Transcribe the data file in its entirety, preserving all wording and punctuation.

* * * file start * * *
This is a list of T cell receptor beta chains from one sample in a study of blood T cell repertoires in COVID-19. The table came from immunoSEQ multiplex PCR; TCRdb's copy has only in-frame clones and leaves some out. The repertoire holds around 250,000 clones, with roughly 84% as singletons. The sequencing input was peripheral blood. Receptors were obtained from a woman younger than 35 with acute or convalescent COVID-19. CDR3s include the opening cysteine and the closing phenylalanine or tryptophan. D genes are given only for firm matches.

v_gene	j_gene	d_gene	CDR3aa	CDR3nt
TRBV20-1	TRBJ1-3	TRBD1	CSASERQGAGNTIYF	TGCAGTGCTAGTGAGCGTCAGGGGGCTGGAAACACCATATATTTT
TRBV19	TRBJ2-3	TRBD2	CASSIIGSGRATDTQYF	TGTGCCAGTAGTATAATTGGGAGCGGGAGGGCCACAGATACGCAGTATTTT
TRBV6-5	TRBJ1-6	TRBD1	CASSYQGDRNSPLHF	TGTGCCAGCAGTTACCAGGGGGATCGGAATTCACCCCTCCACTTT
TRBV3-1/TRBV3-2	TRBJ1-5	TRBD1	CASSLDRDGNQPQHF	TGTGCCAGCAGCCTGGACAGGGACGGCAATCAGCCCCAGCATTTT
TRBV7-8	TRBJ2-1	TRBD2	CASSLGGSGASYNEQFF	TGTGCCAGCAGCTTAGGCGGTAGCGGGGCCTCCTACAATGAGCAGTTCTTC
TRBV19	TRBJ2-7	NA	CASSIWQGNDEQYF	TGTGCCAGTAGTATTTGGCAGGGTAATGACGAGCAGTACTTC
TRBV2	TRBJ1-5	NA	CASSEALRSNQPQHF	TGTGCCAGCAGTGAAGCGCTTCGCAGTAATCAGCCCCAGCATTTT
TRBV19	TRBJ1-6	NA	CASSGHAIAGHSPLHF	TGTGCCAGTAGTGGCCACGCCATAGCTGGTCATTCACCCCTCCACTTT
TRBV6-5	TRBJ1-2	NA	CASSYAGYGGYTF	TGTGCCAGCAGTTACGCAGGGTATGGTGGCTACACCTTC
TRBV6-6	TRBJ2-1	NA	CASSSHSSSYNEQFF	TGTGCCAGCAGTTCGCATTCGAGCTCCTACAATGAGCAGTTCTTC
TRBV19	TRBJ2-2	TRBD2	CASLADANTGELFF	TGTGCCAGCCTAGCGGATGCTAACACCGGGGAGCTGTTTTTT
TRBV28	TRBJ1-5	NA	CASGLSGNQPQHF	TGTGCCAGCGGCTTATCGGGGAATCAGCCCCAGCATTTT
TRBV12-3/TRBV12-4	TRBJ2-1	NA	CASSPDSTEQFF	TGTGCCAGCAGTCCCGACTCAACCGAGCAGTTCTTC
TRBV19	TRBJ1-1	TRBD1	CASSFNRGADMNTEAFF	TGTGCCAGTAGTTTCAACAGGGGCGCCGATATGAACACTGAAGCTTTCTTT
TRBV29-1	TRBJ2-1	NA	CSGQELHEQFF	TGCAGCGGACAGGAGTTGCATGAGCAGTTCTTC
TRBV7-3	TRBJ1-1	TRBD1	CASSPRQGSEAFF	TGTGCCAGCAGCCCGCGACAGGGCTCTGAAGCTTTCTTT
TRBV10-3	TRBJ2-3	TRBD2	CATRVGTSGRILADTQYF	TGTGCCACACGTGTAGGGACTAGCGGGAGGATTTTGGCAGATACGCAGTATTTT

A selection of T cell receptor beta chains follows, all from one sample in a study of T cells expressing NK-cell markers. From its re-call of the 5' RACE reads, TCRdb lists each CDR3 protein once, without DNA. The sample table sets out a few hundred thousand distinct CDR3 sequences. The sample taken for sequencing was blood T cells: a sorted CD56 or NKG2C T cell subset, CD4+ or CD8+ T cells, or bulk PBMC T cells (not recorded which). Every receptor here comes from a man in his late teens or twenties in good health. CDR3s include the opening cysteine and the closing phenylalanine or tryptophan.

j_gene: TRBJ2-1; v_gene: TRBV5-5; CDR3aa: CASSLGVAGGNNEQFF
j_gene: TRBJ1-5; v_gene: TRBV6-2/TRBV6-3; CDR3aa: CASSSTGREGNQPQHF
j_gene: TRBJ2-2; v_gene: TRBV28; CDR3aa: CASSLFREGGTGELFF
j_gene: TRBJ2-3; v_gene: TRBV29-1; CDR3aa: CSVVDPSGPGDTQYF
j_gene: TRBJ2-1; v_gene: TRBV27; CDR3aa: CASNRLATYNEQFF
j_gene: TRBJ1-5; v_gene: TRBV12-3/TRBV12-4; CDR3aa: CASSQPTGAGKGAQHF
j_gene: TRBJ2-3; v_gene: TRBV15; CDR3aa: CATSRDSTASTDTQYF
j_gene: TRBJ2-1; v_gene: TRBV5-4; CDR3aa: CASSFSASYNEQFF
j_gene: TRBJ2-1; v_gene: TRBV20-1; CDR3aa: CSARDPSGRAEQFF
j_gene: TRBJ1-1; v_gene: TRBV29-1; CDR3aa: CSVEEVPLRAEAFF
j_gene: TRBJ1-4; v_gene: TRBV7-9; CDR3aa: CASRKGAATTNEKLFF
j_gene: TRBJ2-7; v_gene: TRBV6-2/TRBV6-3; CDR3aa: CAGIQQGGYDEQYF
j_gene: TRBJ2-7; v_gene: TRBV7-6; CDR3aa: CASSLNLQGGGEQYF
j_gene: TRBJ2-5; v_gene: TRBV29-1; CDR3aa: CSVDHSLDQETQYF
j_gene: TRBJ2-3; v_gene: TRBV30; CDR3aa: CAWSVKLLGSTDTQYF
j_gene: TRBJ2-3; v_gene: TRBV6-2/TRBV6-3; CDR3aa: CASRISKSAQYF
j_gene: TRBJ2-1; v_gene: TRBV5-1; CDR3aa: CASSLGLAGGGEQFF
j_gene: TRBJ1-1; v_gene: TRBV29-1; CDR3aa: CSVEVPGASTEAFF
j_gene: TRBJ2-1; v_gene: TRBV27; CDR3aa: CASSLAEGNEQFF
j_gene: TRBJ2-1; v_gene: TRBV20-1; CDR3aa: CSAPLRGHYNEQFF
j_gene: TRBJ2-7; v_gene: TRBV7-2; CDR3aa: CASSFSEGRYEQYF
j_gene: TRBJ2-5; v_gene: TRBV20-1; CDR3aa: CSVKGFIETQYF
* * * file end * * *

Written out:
This is a list of T cell receptor beta chains from one sample in a study of blood T cell repertoires in COVID-19. The table came from immunoSEQ multiplex PCR; TCRdb's copy has only in-frame clones and leaves some out. The repertoire holds around 250,000 clones, with roughly 84% as singletons. The sequencing input was peripheral blood. Receptors were obtained from a woman younger than 35 with acute or convalescent COVID-19. CDR3s include the opening cysteine and the closing phenylalanine or tryptophan. D genes are given only for firm matches.

v_gene	j_gene	d_gene	CDR3aa	CDR3nt
TRBV20-1	TRBJ1-3	TRBD1	CSASERQGAGNTIYF	TGCAGTGCTAGTGAGCGTCAGGGGGCTGGAAACACCATATATTTT
TRBV19	TRBJ2-3	TRBD2	CASSIIGSGRATDTQYF	TGTGCCAGTAGTATAATTGGGAGCGGGAGGGCCACAGATACGCAGTATTTT
TRBV6-5	TRBJ1-6	TRBD1	CASSYQGDRNSPLHF	TGTGCCAGCAGTTACCAGGGGGATCGGAATTCACCCCTCCACTTT
TRBV3-1/TRBV3-2	TRBJ1-5	TRBD1	CASSLDRDGNQPQHF	TGTGCCAGCAGCCTGGACAGGGACGGCAATCAGCCCCAGCATTTT
TRBV7-8	TRBJ2-1	TRBD2	CASSLGGSGASYNEQFF	TGTGCCAGCAGCTTAGGCGGTAGCGGGGCCTCCTACAATGAGCAGTTCTTC
TRBV19	TRBJ2-7	NA	CASSIWQGNDEQYF	TGTGCCAGTAGTATTTGGCAGGGTAATGACGAGCAGTACTTC
TRBV2	TRBJ1-5	NA	CASSEALRSNQPQHF	TGTGCCAGCAGTGAAGCGCTTCGCAGTAATCAGCCCCAGCATTTT
TRBV19	TRBJ1-6	NA	CASSGHAIAGHSPLHF	TGTGCCAGTAGTGGCCACGCCATAGCTGGTCATTCACCCCTCCACTTT
TRBV6-5	TRBJ1-2	NA	CASSYAGYGGYTF	TGTGCCAGCAGTTACGCAGGGTATGGTGGCTACACCTTC
TRBV6-6	TRBJ2-1	NA	CASSSHSSSYNEQFF	TGTGCCAGCAGTTCGCATTCGAGCTCCTACAATGAGCAGTTCTTC
TRBV19	TRBJ2-2	TRBD2	CASLADANTGELFF	TGTGCCAGCCTAGCGGATGCTAACACCGGGGAGCTGTTTTTT
TRBV28	TRBJ1-5	NA	CASGLSGNQPQHF	TGTGCCAGCGGCTTATCGGGGAATCAGCCCCAGCATTTT
TRBV12-3/TRBV12-4	TRBJ2-1	NA	CASSPDSTEQFF	TGTGCCAGCAGTCCCGACTCAACCGAGCAGTTCTTC
TRBV19	TRBJ1-1	TRBD1	CASSFNRGADMNTEAFF	TGTGCCAGTAGTTTCAACAGGGGCGCCGATATGAACACTGAAGCTTTCTTT
TRBV29-1	TRBJ2-1	NA	CSGQELHEQFF	TGCAGCGGACAGGAGTTGCATGAGCAGTTCTTC
TRBV7-3	TRBJ1-1	TRBD1	CASSPRQGSEAFF	TGTGCCAGCAGCCCGCGACAGGGCTCTGAAGCTTTCTTT
TRBV10-3	TRBJ2-3	TRBD2	CATRVGTSGRILADTQYF	TGTGCCACACGTGTAGGGACTAGCGGGAGGATTTTGGCAGATACGCAGTATTTT

A selection of T cell receptor beta chains follows, all from one sample in a study of T cells expressing NK-cell markers. From its re-call of the 5' RACE reads, TCRdb lists each CDR3 protein once, without DNA. The sample table sets out a few hundred thousand distinct CDR3 sequences. The sample taken for sequencing was blood T cells: a sorted CD56 or NKG2C T cell subset, CD4+ or CD8+ T cells, or bulk PBMC T cells (not recorded which). Every receptor here comes from a man in his late teens or twenties in good health. CDR3s include the opening cysteine and the closing phenylalanine or tryptophan.

j_gene: TRBJ2-1; v_gene: TRBV5-5; CDR3aa: CASSLGVAGGNNEQFF
j_gene: TRBJ1-5; v_gene: TRBV6-2/TRBV6-3; CDR3aa: CASSSTGREGNQPQHF
j_gene: TRBJ2-2; v_gene: TRBV28; CDR3aa: CASSLFREGGTGELFF
j_gene: TRBJ2-3; v_gene: TRBV29-1; CDR3aa: CSVVDPSGPGDTQYF
j_gene: TRBJ2-1; v_gene: TRBV27; CDR3aa: CASNRLATYNEQFF
j_gene: TRBJ1-5; v_gene: TRBV12-3/TRBV12-4; CDR3aa: CASSQPTGAGKGAQHF
j_gene: TRBJ2-3; v_gene: TRBV15; CDR3aa: CATSRDSTASTDTQYF
j_gene: TRBJ2-1; v_gene: TRBV5-4; CDR3aa: CASSFSASYNEQFF
j_gene: TRBJ2-1; v_gene: TRBV20-1; CDR3aa: CSARDPSGRAEQFF
j_gene: TRBJ1-1; v_gene: TRBV29-1; CDR3aa: CSVEEVPLRAEAFF
j_gene: TRBJ1-4; v_gene: TRBV7-9; CDR3aa: CASRKGAATTNEKLFF
j_gene: TRBJ2-7; v_gene: TRBV6-2/TRBV6-3; CDR3aa: CAGIQQGGYDEQYF
j_gene: TRBJ2-7; v_gene: TRBV7-6; CDR3aa: CASSLNLQGGGEQYF
j_gene: TRBJ2-5; v_gene: TRBV29-1; CDR3aa: CSVDHSLDQETQYF
j_gene: TRBJ2-3; v_gene: TRBV30; CDR3aa: CAWSVKLLGSTDTQYF
j_gene: TRBJ2-3; v_gene: TRBV6-2/TRBV6-3; CDR3aa: CASRISKSAQYF
j_gene: TRBJ2-1; v_gene: TRBV5-1; CDR3aa: CASSLGLAGGGEQFF
j_gene: TRBJ1-1; v_gene: TRBV29-1; CDR3aa: CSVEVPGASTEAFF
j_gene: TRBJ2-1; v_gene: TRBV27; CDR3aa: CASSLAEGNEQFF
j_gene: TRBJ2-1; v_gene: TRBV20-1; CDR3aa: CSAPLRGHYNEQFF
j_gene: TRBJ2-7; v_gene: TRBV7-2; CDR3aa: CASSFSEGRYEQYF
j_gene: TRBJ2-5; v_gene: TRBV20-1; CDR3aa: CSVKGFIETQYF